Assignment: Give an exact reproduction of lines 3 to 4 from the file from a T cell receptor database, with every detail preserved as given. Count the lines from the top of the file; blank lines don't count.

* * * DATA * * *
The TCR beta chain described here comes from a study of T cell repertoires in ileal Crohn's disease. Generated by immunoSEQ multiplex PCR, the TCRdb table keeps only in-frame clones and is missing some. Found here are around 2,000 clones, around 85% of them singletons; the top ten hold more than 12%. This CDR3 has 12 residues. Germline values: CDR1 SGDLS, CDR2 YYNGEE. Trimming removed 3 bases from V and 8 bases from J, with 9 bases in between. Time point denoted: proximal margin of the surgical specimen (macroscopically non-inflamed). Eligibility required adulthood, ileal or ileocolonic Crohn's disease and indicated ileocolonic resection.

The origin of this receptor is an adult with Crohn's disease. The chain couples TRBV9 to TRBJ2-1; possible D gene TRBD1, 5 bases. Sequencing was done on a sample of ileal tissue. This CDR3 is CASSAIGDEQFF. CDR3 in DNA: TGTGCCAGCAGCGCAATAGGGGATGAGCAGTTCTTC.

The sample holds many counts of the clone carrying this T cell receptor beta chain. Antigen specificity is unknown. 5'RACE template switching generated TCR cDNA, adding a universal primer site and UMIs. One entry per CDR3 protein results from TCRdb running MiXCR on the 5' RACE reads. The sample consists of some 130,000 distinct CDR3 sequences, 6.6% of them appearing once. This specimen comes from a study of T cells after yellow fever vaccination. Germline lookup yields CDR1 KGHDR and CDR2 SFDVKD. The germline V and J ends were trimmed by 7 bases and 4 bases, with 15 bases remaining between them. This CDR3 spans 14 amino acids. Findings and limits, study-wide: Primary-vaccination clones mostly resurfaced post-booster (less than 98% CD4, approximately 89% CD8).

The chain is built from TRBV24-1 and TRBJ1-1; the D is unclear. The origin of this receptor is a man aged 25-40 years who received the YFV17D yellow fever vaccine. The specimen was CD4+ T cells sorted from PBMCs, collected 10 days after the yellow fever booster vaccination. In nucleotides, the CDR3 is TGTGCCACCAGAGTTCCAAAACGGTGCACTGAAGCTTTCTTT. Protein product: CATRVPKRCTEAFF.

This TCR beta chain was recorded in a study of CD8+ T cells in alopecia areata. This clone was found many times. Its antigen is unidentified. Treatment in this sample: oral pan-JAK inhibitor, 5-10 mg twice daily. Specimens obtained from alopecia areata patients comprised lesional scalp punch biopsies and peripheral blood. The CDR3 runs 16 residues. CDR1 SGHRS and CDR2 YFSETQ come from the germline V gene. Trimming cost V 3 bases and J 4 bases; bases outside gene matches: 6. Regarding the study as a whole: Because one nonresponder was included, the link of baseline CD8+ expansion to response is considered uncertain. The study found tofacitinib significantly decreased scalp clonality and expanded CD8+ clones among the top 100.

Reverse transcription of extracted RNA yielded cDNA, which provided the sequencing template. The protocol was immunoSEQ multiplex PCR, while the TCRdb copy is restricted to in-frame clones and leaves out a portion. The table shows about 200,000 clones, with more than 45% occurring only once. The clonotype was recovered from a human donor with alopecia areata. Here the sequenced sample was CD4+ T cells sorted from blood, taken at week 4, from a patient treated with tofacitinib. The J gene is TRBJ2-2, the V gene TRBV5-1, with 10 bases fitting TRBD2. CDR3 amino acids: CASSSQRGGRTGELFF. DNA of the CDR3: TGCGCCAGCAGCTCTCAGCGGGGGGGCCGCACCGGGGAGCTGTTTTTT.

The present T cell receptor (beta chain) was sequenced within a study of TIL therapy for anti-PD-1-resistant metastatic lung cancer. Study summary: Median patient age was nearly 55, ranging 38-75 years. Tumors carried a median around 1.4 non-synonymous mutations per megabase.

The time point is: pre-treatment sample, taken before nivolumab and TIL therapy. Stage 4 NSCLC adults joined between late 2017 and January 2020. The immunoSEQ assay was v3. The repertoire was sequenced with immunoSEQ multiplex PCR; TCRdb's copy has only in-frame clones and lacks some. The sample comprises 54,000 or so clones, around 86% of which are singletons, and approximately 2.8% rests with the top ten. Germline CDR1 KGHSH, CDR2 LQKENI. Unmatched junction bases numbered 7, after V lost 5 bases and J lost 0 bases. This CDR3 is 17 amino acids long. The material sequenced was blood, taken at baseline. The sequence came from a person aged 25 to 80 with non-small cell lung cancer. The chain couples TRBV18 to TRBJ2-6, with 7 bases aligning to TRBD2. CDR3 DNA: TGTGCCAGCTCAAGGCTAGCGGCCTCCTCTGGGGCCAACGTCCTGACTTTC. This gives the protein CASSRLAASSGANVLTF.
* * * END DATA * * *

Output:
The sample holds many counts of the clone carrying this T cell receptor beta chain. Antigen specificity is unknown. 5'RACE template switching generated TCR cDNA, adding a universal primer site and UMIs. One entry per CDR3 protein results from TCRdb running MiXCR on the 5' RACE reads. The sample consists of some 130,000 distinct CDR3 sequences, 6.6% of them appearing once. This specimen comes from a study of T cells after yellow fever vaccination. Germline lookup yields CDR1 KGHDR and CDR2 SFDVKD. The germline V and J ends were trimmed by 7 bases and 4 bases, with 15 bases remaining between them. This CDR3 spans 14 amino acids. Findings and limits, study-wide: Primary-vaccination clones mostly resurfaced post-booster (less than 98% CD4, approximately 89% CD8).

The chain is built from TRBV24-1 and TRBJ1-1; the D is unclear. The origin of this receptor is a man aged 25-40 years who received the YFV17D yellow fever vaccine. The specimen was CD4+ T cells sorted from PBMCs, collected 10 days after the yellow fever booster vaccination. In nucleotides, the CDR3 is TGTGCCACCAGAGTTCCAAAACGGTGCACTGAAGCTTTCTTT. Protein product: CATRVPKRCTEAFF.